Accurate Aging of Wild Animals Thanks to First Epigenetic Clock for Bats
A new study led by University of Maryland and UCLA researchers found that DNA from tissue samples can be used to accurately predict the age of bats in the wild. The study also showed age-related changes to the DNA of long-lived species are different from those in short-lived species, especially in regions of the genome near genes associated with cancer and immunity. This work provides new insight into causes of age-related declines.
This is the first research paper to show that animals in the wild can be accurately aged using an epigenetic clock, which predicts age based on specific changes to DNA. This work provides a new tool for biologists studying animals in the wild. In addition, the results provide insight into possible mechanisms behind the exceptional longevity of many bat species. The study was published on March 12, 2021, in the journal Nature Communications.
“We hoped that these epigenetic changes would be predictive of age,” said Gerald Wilkinson, a professor of biology at UMD and co-lead author of the paper. “But now we have the data to show that instead of having to follow animals over their lifetime to be sure of their age, you can just go out and take a tiny sample of an individual in the wild and be able to know its age, which allows us to ask all kinds of questions we couldn’t before.”
The researchers looked at DNA from 712 bats of known age, representing 26 species, to find changes in DNA methylation at sites in the genome known to be associated with aging. DNA methylation is a process that switches genes off. It occurs throughout development and is an important regulator for cells. Overall, methylation tends to decrease throughout the genome with age. Using machine learning to find patterns in the data, the researchers found that they could estimate a bat’s age to within a year based on changes in methylation at 160 sites in the genome. The data also revealed that very long-lived bat species exhibit less change in methylation overall as they age than shorter-lived bats.
Wilkinson and his team then analyzed the genomes of four bat species—three long-lived and one short-lived—to identify the specific genes present in those regions of the genome where age-related differences in methylation correlated with longevity. They found specific sites on the genome where methylation was more likely to increase rather than decrease with age in the short-lived bats, but not in long-lived bats, and that those sites were located near 57 genes that mutate frequently in cancerous tumors and 195 genes involved in immunity.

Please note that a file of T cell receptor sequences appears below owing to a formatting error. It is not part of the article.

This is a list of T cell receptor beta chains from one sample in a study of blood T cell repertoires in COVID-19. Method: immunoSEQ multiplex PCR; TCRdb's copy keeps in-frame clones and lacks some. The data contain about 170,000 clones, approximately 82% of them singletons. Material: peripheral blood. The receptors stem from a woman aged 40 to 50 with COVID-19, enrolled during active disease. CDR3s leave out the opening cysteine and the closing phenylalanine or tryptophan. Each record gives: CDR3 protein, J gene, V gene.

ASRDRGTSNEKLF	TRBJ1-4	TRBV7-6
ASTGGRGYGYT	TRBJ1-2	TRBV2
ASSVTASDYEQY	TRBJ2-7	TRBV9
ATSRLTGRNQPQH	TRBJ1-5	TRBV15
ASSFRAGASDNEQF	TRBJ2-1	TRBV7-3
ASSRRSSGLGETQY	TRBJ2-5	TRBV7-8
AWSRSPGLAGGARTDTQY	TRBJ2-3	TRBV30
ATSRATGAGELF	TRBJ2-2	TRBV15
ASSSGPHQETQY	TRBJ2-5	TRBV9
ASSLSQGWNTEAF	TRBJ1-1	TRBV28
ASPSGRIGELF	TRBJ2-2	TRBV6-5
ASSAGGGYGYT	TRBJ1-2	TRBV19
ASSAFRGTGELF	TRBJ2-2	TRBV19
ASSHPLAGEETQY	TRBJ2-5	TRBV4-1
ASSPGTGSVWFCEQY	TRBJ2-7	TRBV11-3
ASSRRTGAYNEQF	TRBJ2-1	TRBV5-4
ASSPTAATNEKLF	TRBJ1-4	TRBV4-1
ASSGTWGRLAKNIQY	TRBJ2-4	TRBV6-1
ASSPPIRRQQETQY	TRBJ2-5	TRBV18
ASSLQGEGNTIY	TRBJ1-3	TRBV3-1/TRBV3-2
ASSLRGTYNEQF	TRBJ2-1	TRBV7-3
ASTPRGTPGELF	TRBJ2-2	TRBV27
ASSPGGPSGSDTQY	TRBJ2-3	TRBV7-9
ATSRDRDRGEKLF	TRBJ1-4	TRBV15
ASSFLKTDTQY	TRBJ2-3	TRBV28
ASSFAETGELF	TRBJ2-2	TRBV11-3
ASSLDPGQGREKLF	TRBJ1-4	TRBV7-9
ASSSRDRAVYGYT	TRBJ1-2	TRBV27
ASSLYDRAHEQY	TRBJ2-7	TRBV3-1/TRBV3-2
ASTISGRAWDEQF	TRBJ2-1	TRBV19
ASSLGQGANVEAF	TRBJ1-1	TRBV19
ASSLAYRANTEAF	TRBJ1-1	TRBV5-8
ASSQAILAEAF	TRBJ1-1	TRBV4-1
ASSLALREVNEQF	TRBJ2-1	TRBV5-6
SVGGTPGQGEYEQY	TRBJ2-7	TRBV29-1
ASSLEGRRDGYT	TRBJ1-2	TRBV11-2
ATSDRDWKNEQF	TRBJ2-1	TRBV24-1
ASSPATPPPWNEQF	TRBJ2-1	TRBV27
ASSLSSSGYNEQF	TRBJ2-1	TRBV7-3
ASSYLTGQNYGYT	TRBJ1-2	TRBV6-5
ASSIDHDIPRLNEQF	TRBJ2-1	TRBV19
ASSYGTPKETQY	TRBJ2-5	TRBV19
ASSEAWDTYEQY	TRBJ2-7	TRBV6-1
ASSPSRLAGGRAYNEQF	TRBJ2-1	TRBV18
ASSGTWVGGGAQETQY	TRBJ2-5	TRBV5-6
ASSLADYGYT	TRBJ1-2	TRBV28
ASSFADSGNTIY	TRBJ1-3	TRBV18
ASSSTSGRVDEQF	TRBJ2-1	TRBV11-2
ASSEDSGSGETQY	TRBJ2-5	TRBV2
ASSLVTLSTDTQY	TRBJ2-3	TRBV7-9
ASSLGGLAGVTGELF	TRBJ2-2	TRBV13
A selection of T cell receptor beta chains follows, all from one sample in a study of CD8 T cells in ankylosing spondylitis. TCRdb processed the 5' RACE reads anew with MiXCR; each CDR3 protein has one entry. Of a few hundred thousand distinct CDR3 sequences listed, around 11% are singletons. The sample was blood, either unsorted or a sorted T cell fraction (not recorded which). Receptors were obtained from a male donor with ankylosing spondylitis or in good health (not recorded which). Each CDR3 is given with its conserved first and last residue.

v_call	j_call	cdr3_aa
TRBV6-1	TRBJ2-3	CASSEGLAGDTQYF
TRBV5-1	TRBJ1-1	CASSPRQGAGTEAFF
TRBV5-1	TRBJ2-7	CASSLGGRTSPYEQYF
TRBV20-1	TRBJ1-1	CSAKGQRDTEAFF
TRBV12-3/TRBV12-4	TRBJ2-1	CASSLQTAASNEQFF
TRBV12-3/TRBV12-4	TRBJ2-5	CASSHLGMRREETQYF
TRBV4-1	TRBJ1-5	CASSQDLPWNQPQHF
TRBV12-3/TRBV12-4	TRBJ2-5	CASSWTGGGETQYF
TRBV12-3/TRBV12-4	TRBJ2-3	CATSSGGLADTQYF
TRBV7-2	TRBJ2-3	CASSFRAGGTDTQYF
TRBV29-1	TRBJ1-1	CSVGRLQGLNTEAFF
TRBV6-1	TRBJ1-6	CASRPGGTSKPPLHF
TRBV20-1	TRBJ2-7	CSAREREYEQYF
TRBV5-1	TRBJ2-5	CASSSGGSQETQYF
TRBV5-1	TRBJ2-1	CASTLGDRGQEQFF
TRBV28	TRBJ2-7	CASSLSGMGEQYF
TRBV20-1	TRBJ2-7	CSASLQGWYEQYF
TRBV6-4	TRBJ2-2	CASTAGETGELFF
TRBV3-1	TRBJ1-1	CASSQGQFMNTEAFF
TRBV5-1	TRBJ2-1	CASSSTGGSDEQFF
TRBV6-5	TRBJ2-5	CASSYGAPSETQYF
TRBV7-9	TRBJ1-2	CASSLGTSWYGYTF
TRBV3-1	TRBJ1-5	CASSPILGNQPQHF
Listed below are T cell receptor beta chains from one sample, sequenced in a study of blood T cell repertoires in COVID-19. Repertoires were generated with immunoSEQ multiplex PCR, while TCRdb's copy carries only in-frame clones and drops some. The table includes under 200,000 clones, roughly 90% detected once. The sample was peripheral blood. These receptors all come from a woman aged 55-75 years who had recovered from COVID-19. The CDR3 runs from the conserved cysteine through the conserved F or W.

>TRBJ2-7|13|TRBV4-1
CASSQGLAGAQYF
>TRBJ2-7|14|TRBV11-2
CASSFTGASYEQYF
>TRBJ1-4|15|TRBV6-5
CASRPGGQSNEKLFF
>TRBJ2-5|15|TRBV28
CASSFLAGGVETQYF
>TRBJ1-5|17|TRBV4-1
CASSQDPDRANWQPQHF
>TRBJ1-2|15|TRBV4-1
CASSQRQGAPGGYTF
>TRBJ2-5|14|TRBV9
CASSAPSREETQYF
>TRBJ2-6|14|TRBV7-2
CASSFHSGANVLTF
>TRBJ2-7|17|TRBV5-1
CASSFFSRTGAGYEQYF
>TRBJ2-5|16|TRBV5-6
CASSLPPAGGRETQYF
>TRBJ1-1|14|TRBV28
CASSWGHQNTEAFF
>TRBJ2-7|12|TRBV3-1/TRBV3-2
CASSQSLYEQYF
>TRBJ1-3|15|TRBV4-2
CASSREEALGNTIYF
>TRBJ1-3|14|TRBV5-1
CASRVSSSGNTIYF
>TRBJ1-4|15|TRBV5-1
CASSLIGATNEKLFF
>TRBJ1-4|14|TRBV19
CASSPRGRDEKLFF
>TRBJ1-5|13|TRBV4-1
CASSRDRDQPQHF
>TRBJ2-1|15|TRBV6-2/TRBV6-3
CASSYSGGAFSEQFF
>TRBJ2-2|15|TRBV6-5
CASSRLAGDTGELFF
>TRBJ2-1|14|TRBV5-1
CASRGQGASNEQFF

“What’s really interesting is that the sites where we found methylation increasing with age in the short-lived bats are near genes that have been shown to be involved in tumorigenesis—cancer—and immune response,” Wilkinson said. “This suggests there may be something to look at in these regions regarding mechanisms responsible for longevity.”
Wilkinson said analyzing methylation may provide insight into many age-related differences between species and lead to a better understanding of the causes for age-related declines across many species.
“Bats live a long time, and yet their hearing doesn't decay with age, the way ours does,” he said. “You could use this method to see whether there are differences in methylation that are associated with hearing. There are all kinds of questions like this we can ask now.”
In addition to Wilkinson, co-authors of the paper from UMD include current postdoctoral associate Danielle M. Adams (Ph.D. ’19, biological sciences) and former graduate students Bryan Arnold (Ph.D. ’11, behavior, ecology, evolution, and systematics), now an associate professor at Illinois College; and Gerald Carter (Ph.D., ’15, biology), now an assistant professor at Ohio State University; Edward Hurme (Ph.D. ’20, biological sciences), now a postdoctoral associate at the University of Konstanz in Germany.
The research paper, “DNA methylation predicts age and provides insight into exceptional longevity of bats,” was published in the March 12, 2021, issue of Nature Communications.
This work was supported by a grant from the Paul G. Allen Frontiers Group. The content of this article does not necessarily reflect the view of this organization.
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